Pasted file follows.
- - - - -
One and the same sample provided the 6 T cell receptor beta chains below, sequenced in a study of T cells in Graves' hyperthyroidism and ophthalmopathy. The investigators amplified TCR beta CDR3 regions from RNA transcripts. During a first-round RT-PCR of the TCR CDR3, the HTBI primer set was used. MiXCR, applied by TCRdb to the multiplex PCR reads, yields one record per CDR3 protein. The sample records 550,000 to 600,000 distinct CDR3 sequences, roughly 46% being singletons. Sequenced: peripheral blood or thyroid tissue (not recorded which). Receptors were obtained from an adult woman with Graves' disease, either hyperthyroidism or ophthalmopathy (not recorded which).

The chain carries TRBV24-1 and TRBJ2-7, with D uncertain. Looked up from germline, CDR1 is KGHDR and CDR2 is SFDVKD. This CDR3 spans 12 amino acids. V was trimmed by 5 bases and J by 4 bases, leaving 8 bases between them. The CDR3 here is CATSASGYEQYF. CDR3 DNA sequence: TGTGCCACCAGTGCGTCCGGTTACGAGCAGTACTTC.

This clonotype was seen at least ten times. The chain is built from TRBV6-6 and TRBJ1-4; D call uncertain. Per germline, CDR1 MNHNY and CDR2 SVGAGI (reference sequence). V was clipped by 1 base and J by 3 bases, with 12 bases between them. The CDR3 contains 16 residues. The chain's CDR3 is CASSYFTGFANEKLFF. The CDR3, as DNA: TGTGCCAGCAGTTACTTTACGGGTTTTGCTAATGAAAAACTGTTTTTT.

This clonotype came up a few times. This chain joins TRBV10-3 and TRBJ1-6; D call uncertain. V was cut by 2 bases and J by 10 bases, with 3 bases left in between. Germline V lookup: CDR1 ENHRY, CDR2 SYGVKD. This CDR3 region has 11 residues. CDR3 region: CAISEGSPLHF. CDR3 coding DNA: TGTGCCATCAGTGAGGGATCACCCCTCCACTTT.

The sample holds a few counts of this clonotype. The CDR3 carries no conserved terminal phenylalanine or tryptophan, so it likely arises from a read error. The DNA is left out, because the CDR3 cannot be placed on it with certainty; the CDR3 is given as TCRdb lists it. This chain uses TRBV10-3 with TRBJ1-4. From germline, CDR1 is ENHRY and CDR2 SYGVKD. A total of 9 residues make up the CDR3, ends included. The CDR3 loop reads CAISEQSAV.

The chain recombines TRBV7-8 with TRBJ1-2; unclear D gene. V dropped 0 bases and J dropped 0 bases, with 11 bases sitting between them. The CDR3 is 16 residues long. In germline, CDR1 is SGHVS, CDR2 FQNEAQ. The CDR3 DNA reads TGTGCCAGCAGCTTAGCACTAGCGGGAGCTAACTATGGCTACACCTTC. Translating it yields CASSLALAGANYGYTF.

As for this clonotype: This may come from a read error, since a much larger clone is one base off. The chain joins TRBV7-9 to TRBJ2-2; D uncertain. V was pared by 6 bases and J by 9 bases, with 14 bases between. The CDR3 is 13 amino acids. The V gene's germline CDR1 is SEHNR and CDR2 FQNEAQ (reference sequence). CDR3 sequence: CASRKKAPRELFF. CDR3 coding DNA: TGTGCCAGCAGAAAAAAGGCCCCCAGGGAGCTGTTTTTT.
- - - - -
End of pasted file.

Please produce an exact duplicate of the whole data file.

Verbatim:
One and the same sample provided the 6 T cell receptor beta chains below, sequenced in a study of T cells in Graves' hyperthyroidism and ophthalmopathy. The investigators amplified TCR beta CDR3 regions from RNA transcripts. During a first-round RT-PCR of the TCR CDR3, the HTBI primer set was used. MiXCR, applied by TCRdb to the multiplex PCR reads, yields one record per CDR3 protein. The sample records 550,000 to 600,000 distinct CDR3 sequences, roughly 46% being singletons. Sequenced: peripheral blood or thyroid tissue (not recorded which). Receptors were obtained from an adult woman with Graves' disease, either hyperthyroidism or ophthalmopathy (not recorded which).

The chain carries TRBV24-1 and TRBJ2-7, with D uncertain. Looked up from germline, CDR1 is KGHDR and CDR2 is SFDVKD. This CDR3 spans 12 amino acids. V was trimmed by 5 bases and J by 4 bases, leaving 8 bases between them. The CDR3 here is CATSASGYEQYF. CDR3 DNA sequence: TGTGCCACCAGTGCGTCCGGTTACGAGCAGTACTTC.

This clonotype was seen at least ten times. The chain is built from TRBV6-6 and TRBJ1-4; D call uncertain. Per germline, CDR1 MNHNY and CDR2 SVGAGI (reference sequence). V was clipped by 1 base and J by 3 bases, with 12 bases between them. The CDR3 contains 16 residues. The chain's CDR3 is CASSYFTGFANEKLFF. The CDR3, as DNA: TGTGCCAGCAGTTACTTTACGGGTTTTGCTAATGAAAAACTGTTTTTT.

This clonotype came up a few times. This chain joins TRBV10-3 and TRBJ1-6; D call uncertain. V was cut by 2 bases and J by 10 bases, with 3 bases left in between. Germline V lookup: CDR1 ENHRY, CDR2 SYGVKD. This CDR3 region has 11 residues. CDR3 region: CAISEGSPLHF. CDR3 coding DNA: TGTGCCATCAGTGAGGGATCACCCCTCCACTTT.

The sample holds a few counts of this clonotype. The CDR3 carries no conserved terminal phenylalanine or tryptophan, so it likely arises from a read error. The DNA is left out, because the CDR3 cannot be placed on it with certainty; the CDR3 is given as TCRdb lists it. This chain uses TRBV10-3 with TRBJ1-4. From germline, CDR1 is ENHRY and CDR2 SYGVKD. A total of 9 residues make up the CDR3, ends included. The CDR3 loop reads CAISEQSAV.

The chain recombines TRBV7-8 with TRBJ1-2; unclear D gene. V dropped 0 bases and J dropped 0 bases, with 11 bases sitting between them. The CDR3 is 16 residues long. In germline, CDR1 is SGHVS, CDR2 FQNEAQ. The CDR3 DNA reads TGTGCCAGCAGCTTAGCACTAGCGGGAGCTAACTATGGCTACACCTTC. Translating it yields CASSLALAGANYGYTF.

As for this clonotype: This may come from a read error, since a much larger clone is one base off. The chain joins TRBV7-9 to TRBJ2-2; D uncertain. V was pared by 6 bases and J by 9 bases, with 14 bases between. The CDR3 is 13 amino acids. The V gene's germline CDR1 is SEHNR and CDR2 FQNEAQ (reference sequence). CDR3 sequence: CASRKKAPRELFF. CDR3 coding DNA: TGTGCCAGCAGAAAAAAGGCCCCCAGGGAGCTGTTTTTT.